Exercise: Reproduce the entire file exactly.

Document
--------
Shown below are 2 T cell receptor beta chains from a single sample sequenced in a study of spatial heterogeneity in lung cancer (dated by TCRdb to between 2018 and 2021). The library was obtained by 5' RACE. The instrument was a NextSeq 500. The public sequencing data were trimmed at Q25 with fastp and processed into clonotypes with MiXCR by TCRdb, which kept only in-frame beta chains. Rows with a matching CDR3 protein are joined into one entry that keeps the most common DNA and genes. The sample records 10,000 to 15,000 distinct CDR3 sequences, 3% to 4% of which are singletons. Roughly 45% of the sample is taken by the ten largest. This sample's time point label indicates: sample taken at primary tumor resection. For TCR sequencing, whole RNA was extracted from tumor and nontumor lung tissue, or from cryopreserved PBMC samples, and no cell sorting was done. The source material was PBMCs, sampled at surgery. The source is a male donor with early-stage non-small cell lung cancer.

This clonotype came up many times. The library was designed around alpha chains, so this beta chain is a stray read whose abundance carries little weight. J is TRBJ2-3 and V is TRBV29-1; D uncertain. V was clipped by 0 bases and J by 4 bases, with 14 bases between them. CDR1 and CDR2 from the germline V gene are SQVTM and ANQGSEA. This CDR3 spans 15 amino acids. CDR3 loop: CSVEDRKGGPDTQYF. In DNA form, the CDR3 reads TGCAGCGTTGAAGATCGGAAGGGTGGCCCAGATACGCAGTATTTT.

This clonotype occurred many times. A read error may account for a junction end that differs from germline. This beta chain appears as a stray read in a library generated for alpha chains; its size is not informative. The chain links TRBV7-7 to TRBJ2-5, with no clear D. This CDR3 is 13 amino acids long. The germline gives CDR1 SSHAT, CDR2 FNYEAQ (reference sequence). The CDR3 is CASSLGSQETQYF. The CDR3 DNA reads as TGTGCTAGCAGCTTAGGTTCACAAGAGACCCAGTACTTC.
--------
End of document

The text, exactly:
Shown below are 2 T cell receptor beta chains from a single sample sequenced in a study of spatial heterogeneity in lung cancer (dated by TCRdb to between 2018 and 2021). The library was obtained by 5' RACE. The instrument was a NextSeq 500. The public sequencing data were trimmed at Q25 with fastp and processed into clonotypes with MiXCR by TCRdb, which kept only in-frame beta chains. Rows with a matching CDR3 protein are joined into one entry that keeps the most common DNA and genes. The sample records 10,000 to 15,000 distinct CDR3 sequences, 3% to 4% of which are singletons. Roughly 45% of the sample is taken by the ten largest. This sample's time point label indicates: sample taken at primary tumor resection. For TCR sequencing, whole RNA was extracted from tumor and nontumor lung tissue, or from cryopreserved PBMC samples, and no cell sorting was done. The source material was PBMCs, sampled at surgery. The source is a male donor with early-stage non-small cell lung cancer.

This clonotype came up many times. The library was designed around alpha chains, so this beta chain is a stray read whose abundance carries little weight. J is TRBJ2-3 and V is TRBV29-1; D uncertain. V was clipped by 0 bases and J by 4 bases, with 14 bases between them. CDR1 and CDR2 from the germline V gene are SQVTM and ANQGSEA. This CDR3 spans 15 amino acids. CDR3 loop: CSVEDRKGGPDTQYF. In DNA form, the CDR3 reads TGCAGCGTTGAAGATCGGAAGGGTGGCCCAGATACGCAGTATTTT.

This clonotype occurred many times. A read error may account for a junction end that differs from germline. This beta chain appears as a stray read in a library generated for alpha chains; its size is not informative. The chain links TRBV7-7 to TRBJ2-5, with no clear D. This CDR3 is 13 amino acids long. The germline gives CDR1 SSHAT, CDR2 FNYEAQ (reference sequence). The CDR3 is CASSLGSQETQYF. The CDR3 DNA reads as TGTGCTAGCAGCTTAGGTTCACAAGAGACCCAGTACTTC.